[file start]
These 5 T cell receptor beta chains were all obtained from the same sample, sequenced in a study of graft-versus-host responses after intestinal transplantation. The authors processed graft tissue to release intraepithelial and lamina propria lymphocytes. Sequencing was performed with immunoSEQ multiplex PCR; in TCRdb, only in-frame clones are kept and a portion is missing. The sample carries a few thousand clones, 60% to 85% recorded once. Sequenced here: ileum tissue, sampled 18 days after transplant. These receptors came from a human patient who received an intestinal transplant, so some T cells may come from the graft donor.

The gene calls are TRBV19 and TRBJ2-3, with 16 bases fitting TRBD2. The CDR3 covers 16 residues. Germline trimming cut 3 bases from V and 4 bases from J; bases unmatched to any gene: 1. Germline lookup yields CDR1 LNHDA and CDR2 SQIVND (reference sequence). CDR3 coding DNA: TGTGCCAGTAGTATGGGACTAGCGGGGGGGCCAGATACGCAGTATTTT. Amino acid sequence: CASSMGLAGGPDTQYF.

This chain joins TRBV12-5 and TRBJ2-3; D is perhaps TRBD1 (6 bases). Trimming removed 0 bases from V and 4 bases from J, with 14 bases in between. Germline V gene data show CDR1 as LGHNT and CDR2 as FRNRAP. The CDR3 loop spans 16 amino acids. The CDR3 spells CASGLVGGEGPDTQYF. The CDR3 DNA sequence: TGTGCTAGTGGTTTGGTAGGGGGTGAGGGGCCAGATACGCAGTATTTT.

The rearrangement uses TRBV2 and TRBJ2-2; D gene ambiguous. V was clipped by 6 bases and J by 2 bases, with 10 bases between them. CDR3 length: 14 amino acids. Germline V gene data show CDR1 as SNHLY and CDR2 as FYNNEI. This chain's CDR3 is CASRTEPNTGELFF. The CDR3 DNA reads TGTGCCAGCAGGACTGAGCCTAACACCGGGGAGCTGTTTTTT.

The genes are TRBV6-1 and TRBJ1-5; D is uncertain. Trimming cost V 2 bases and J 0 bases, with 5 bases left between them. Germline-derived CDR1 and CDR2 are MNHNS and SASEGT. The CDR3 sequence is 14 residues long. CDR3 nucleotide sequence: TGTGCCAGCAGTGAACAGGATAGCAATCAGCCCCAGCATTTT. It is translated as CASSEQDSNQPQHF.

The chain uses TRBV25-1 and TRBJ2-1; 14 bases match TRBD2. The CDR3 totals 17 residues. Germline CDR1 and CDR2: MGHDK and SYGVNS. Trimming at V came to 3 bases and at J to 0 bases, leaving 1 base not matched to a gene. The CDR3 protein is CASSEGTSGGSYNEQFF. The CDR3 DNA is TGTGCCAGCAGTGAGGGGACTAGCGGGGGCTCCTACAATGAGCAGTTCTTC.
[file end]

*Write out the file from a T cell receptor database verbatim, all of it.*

These 5 T cell receptor beta chains were all obtained from the same sample, sequenced in a study of graft-versus-host responses after intestinal transplantation. The authors processed graft tissue to release intraepithelial and lamina propria lymphocytes. Sequencing was performed with immunoSEQ multiplex PCR; in TCRdb, only in-frame clones are kept and a portion is missing. The sample carries a few thousand clones, 60% to 85% recorded once. Sequenced here: ileum tissue, sampled 18 days after transplant. These receptors came from a human patient who received an intestinal transplant, so some T cells may come from the graft donor.

The gene calls are TRBV19 and TRBJ2-3, with 16 bases fitting TRBD2. The CDR3 covers 16 residues. Germline trimming cut 3 bases from V and 4 bases from J; bases unmatched to any gene: 1. Germline lookup yields CDR1 LNHDA and CDR2 SQIVND (reference sequence). CDR3 coding DNA: TGTGCCAGTAGTATGGGACTAGCGGGGGGGCCAGATACGCAGTATTTT. Amino acid sequence: CASSMGLAGGPDTQYF.

This chain joins TRBV12-5 and TRBJ2-3; D is perhaps TRBD1 (6 bases). Trimming removed 0 bases from V and 4 bases from J, with 14 bases in between. Germline V gene data show CDR1 as LGHNT and CDR2 as FRNRAP. The CDR3 loop spans 16 amino acids. The CDR3 spells CASGLVGGEGPDTQYF. The CDR3 DNA sequence: TGTGCTAGTGGTTTGGTAGGGGGTGAGGGGCCAGATACGCAGTATTTT.

The rearrangement uses TRBV2 and TRBJ2-2; D gene ambiguous. V was clipped by 6 bases and J by 2 bases, with 10 bases between them. CDR3 length: 14 amino acids. Germline V gene data show CDR1 as SNHLY and CDR2 as FYNNEI. This chain's CDR3 is CASRTEPNTGELFF. The CDR3 DNA reads TGTGCCAGCAGGACTGAGCCTAACACCGGGGAGCTGTTTTTT.

The genes are TRBV6-1 and TRBJ1-5; D is uncertain. Trimming cost V 2 bases and J 0 bases, with 5 bases left between them. Germline-derived CDR1 and CDR2 are MNHNS and SASEGT. The CDR3 sequence is 14 residues long. CDR3 nucleotide sequence: TGTGCCAGCAGTGAACAGGATAGCAATCAGCCCCAGCATTTT. It is translated as CASSEQDSNQPQHF.

The chain uses TRBV25-1 and TRBJ2-1; 14 bases match TRBD2. The CDR3 totals 17 residues. Germline CDR1 and CDR2: MGHDK and SYGVNS. Trimming at V came to 3 bases and at J to 0 bases, leaving 1 base not matched to a gene. The CDR3 protein is CASSEGTSGGSYNEQFF. The CDR3 DNA is TGTGCCAGCAGTGAGGGGACTAGCGGGGGCTCCTACAATGAGCAGTTCTTC.